Hope to see you there.

And just in case you’ve missed any other parts of the tour, here’s where we’ve been already.

Feel free go back and visit these great sites and find out more about Letters to Leonardo and the writing process.

24th June 2009             http://sallymurphy.blogspot.com        

Dee and Matt talk about promoting Letters to Leonardo online.

 

25th June 2009             http://spinningpearls.blogspot.com     

Author interview

 

26th June 2009             http://thebookchook.blogspot.com    

How art has been used in Letters to Leonardo

 

27th June 2009             http://belka37.blogspot.com

The research process involved in writing Letters to Leonardo           

 

28th June 2009             http://weloveya.wordpress.com

Guest blogger – talking with Vanessa Barneveld – interactive discussion with bloggers

 

29th June 2009             http://www.livejournal.com/users/orangedale            

An author interview covering things like inspiration and perspective

 

30th June                      http://www.letshavewords.blogspot.com

Mentors in YA fiction, and Leonardo da Vinci’s involvement in the book

 

1st July                         Cyber launch http://deescribewriting.wordpress.com including cross to Robyn Opie’s blog http://robynopie.blogspot.com – hurdles overcome on the way to publication.

 

2nd July                        http://persnicketysnark.blogspot.com

How the author’s life paralleled Matt’s – her growing obsession with Leonardo da Vinci

 

3rd July                         http://bjcullen.blogspot.com

Working with a publisher and the editing process

 

4th July                         http://sandyfussell.blogspot.com

Interview with the elusive Matt Hudson

 

5th July                         http://teacherswritinghelper.wordpress.com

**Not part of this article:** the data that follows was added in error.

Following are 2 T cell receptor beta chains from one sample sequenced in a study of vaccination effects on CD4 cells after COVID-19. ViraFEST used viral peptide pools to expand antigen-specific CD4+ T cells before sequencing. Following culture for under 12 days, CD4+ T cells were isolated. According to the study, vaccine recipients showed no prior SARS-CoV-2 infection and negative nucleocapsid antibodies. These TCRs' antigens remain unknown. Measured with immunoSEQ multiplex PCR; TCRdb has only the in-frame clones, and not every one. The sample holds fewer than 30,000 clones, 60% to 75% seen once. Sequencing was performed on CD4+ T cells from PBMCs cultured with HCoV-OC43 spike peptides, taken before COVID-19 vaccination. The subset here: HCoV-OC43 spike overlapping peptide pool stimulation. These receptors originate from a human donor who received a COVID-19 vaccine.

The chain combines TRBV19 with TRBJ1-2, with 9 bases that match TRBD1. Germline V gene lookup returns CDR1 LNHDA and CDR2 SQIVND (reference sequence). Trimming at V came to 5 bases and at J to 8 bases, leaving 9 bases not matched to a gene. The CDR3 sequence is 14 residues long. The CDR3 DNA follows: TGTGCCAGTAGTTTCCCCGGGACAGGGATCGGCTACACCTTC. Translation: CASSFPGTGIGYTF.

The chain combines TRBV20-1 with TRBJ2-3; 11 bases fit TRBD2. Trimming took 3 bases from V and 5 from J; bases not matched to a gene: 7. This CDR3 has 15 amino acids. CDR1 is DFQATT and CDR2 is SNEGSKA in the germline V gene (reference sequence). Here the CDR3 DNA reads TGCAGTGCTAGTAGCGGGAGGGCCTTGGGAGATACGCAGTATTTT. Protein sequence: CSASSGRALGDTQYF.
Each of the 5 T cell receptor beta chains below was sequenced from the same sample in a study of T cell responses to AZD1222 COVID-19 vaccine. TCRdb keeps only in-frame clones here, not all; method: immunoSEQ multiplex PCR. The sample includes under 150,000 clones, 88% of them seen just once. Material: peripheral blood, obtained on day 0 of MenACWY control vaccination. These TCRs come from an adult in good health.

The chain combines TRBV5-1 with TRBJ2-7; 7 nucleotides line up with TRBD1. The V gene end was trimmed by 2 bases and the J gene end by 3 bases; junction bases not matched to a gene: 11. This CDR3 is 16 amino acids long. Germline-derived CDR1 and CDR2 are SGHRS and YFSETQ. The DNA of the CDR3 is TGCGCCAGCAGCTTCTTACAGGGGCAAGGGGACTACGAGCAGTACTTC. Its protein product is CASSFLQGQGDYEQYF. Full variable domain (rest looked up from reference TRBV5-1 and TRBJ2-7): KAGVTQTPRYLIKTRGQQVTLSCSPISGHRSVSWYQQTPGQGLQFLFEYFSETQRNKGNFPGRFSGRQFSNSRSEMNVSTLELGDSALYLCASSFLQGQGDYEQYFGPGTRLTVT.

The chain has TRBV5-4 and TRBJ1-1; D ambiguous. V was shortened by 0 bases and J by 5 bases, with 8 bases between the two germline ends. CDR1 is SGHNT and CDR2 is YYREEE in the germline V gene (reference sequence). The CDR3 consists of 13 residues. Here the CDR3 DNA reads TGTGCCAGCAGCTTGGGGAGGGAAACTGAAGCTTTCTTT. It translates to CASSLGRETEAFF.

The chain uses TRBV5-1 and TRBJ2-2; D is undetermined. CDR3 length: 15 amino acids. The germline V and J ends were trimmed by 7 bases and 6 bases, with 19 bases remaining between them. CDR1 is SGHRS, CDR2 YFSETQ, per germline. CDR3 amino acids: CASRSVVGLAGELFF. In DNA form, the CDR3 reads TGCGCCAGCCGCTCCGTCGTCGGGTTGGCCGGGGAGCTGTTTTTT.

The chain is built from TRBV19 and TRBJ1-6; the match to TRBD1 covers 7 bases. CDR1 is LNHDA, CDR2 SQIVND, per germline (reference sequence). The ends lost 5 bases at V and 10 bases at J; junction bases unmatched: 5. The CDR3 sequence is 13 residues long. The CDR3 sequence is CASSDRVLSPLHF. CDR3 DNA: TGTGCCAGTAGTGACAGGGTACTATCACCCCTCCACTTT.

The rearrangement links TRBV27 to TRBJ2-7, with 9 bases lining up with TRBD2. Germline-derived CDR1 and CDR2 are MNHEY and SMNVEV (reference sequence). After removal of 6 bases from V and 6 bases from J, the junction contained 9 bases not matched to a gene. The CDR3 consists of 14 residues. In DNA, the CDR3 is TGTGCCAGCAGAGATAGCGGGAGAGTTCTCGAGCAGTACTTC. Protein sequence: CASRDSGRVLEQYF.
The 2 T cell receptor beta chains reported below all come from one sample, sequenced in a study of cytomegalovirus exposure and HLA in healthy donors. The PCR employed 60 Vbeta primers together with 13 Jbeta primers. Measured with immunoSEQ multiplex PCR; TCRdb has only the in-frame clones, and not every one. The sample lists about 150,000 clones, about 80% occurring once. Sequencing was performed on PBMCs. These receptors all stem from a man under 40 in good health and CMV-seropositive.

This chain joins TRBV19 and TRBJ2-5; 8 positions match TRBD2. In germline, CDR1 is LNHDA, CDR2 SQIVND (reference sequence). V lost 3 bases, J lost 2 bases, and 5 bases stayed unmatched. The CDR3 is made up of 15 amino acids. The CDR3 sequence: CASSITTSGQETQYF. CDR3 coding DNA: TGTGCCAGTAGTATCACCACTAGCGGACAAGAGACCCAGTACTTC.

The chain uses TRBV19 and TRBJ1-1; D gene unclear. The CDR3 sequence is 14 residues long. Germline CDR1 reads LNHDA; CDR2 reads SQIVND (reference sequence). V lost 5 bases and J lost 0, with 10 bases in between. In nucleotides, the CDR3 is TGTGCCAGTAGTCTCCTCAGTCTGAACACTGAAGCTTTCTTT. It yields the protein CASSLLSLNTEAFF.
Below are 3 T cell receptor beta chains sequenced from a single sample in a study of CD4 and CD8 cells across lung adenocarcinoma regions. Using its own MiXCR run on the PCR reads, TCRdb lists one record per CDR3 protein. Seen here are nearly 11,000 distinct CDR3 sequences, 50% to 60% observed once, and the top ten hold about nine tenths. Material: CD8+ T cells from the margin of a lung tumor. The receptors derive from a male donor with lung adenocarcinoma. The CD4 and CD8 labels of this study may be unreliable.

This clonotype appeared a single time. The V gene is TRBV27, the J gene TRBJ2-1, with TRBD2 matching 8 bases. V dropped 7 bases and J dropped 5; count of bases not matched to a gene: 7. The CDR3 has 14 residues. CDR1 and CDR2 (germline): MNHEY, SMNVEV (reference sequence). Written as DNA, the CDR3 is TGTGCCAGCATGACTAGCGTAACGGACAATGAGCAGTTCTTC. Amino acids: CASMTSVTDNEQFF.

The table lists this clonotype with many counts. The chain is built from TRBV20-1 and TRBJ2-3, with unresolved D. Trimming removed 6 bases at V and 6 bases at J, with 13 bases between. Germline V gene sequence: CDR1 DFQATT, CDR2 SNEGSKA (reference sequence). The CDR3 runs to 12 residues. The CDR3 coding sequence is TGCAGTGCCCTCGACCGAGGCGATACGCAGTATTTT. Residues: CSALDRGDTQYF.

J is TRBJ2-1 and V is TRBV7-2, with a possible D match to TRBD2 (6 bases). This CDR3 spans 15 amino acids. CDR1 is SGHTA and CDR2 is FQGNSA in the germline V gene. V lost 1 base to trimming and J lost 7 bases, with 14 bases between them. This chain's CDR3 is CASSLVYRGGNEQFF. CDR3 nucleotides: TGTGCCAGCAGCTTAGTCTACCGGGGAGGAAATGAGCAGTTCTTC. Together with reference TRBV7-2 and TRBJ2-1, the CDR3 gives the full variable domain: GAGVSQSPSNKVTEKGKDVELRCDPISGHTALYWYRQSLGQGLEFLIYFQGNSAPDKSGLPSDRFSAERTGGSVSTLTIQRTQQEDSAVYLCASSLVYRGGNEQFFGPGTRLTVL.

Class writing activities based on Letters to Leonardo

 

6th July                         https://tips4youngwriters.wordpress.com

Tips 4 young writers on how Letters to Leonardo was written

 

7th July                         http://www.JenniferBrownYA.com

An overseas stop before heading home

j0384807We’ve had an absolute blast today – and we’re so glad you could make it to help us celebrate the release of Letters to Leonardo.

Please feel free to ask any questions or leave any comments about anything to do with today’s Cyber Launch.

Thanks so much Sue Whiting, Margaret Hamilton, Robyn Opie, Hal, Debbie  and SJ – and all my kind writing friends who have left lovely comments, for making this such a wonderful occasion.

This event has been brought to you by the following:

www.walkerbooks.com.au

http://deescribewriting.wordpress.com

https://tips4youngwriters.wordpress.com

http://teacherswritinghelper.wordpress.com and

http://robynopie.blogspot.com

Don’t forget to check out our movie book preview at:

http://www.blazingtrailers.com/show.php?title=504

Tomorrow, the blog tour continues and it should be a really fun day because we’re off to visit Persnickety Snark. If you’d like to know how my life paralleled Matt’s, drop in and see us at http://persnicketysnark.blogspot.com

It’s been a huge day – thanks so much for coming. Now it’s time to curl up with a hot cuppa and a good book.